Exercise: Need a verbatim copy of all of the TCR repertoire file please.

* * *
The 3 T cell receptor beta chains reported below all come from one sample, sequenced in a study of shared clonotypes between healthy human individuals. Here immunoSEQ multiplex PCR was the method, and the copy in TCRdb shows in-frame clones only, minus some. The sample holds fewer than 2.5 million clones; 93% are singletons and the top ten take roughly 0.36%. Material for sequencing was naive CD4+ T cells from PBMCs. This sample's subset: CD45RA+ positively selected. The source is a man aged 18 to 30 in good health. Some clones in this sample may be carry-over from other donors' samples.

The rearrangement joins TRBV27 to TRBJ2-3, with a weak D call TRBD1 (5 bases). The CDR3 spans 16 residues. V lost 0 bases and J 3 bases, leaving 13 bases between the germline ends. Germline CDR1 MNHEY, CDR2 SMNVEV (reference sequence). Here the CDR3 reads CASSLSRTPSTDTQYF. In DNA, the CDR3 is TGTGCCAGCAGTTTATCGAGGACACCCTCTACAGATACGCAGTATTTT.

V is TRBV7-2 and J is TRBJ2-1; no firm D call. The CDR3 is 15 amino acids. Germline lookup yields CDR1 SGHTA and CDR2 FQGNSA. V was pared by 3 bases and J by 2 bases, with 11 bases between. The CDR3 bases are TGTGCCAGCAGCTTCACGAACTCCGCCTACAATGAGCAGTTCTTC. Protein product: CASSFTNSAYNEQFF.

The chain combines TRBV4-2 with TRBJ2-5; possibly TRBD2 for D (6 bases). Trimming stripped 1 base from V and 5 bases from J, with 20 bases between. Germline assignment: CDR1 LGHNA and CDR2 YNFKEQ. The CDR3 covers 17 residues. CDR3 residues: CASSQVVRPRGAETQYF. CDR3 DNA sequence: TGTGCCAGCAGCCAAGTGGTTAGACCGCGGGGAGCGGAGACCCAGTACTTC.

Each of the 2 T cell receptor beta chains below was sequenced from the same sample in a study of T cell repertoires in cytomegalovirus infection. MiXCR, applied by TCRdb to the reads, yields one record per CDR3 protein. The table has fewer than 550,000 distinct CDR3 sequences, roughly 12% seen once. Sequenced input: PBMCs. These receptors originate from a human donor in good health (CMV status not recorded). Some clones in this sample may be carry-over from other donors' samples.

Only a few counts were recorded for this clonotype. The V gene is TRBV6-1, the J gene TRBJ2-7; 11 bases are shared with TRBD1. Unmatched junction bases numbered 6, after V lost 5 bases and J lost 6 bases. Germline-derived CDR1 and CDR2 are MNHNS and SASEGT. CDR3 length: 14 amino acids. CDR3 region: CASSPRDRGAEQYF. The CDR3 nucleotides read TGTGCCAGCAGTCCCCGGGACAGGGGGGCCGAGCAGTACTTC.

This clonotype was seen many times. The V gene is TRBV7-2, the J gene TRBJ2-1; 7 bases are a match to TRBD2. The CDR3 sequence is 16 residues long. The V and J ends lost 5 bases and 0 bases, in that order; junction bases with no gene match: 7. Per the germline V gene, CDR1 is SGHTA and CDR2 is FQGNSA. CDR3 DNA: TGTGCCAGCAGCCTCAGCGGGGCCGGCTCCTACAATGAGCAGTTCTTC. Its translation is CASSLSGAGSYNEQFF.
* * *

The 3 T cell receptor beta chains reported below all come from one sample, sequenced in a study of shared clonotypes between healthy human individuals. Here immunoSEQ multiplex PCR was the method, and the copy in TCRdb shows in-frame clones only, minus some. The sample holds fewer than 2.5 million clones; 93% are singletons and the top ten take roughly 0.36%. Material for sequencing was naive CD4+ T cells from PBMCs. This sample's subset: CD45RA+ positively selected. The source is a man aged 18 to 30 in good health. Some clones in this sample may be carry-over from other donors' samples.

The rearrangement joins TRBV27 to TRBJ2-3, with a weak D call TRBD1 (5 bases). The CDR3 spans 16 residues. V lost 0 bases and J 3 bases, leaving 13 bases between the germline ends. Germline CDR1 MNHEY, CDR2 SMNVEV (reference sequence). Here the CDR3 reads CASSLSRTPSTDTQYF. In DNA, the CDR3 is TGTGCCAGCAGTTTATCGAGGACACCCTCTACAGATACGCAGTATTTT.

V is TRBV7-2 and J is TRBJ2-1; no firm D call. The CDR3 is 15 amino acids. Germline lookup yields CDR1 SGHTA and CDR2 FQGNSA. V was pared by 3 bases and J by 2 bases, with 11 bases between. The CDR3 bases are TGTGCCAGCAGCTTCACGAACTCCGCCTACAATGAGCAGTTCTTC. Protein product: CASSFTNSAYNEQFF.

The chain combines TRBV4-2 with TRBJ2-5; possibly TRBD2 for D (6 bases). Trimming stripped 1 base from V and 5 bases from J, with 20 bases between. Germline assignment: CDR1 LGHNA and CDR2 YNFKEQ. The CDR3 covers 17 residues. CDR3 residues: CASSQVVRPRGAETQYF. CDR3 DNA sequence: TGTGCCAGCAGCCAAGTGGTTAGACCGCGGGGAGCGGAGACCCAGTACTTC.

Each of the 2 T cell receptor beta chains below was sequenced from the same sample in a study of T cell repertoires in cytomegalovirus infection. MiXCR, applied by TCRdb to the reads, yields one record per CDR3 protein. The table has fewer than 550,000 distinct CDR3 sequences, roughly 12% seen once. Sequenced input: PBMCs. These receptors originate from a human donor in good health (CMV status not recorded). Some clones in this sample may be carry-over from other donors' samples.

Only a few counts were recorded for this clonotype. The V gene is TRBV6-1, the J gene TRBJ2-7; 11 bases are shared with TRBD1. Unmatched junction bases numbered 6, after V lost 5 bases and J lost 6 bases. Germline-derived CDR1 and CDR2 are MNHNS and SASEGT. CDR3 length: 14 amino acids. CDR3 region: CASSPRDRGAEQYF. The CDR3 nucleotides read TGTGCCAGCAGTCCCCGGGACAGGGGGGCCGAGCAGTACTTC.

This clonotype was seen many times. The V gene is TRBV7-2, the J gene TRBJ2-1; 7 bases are a match to TRBD2. The CDR3 sequence is 16 residues long. The V and J ends lost 5 bases and 0 bases, in that order; junction bases with no gene match: 7. Per the germline V gene, CDR1 is SGHTA and CDR2 is FQGNSA. CDR3 DNA: TGTGCCAGCAGCCTCAGCGGGGCCGGCTCCTACAATGAGCAGTTCTTC. Its translation is CASSLSGAGSYNEQFF.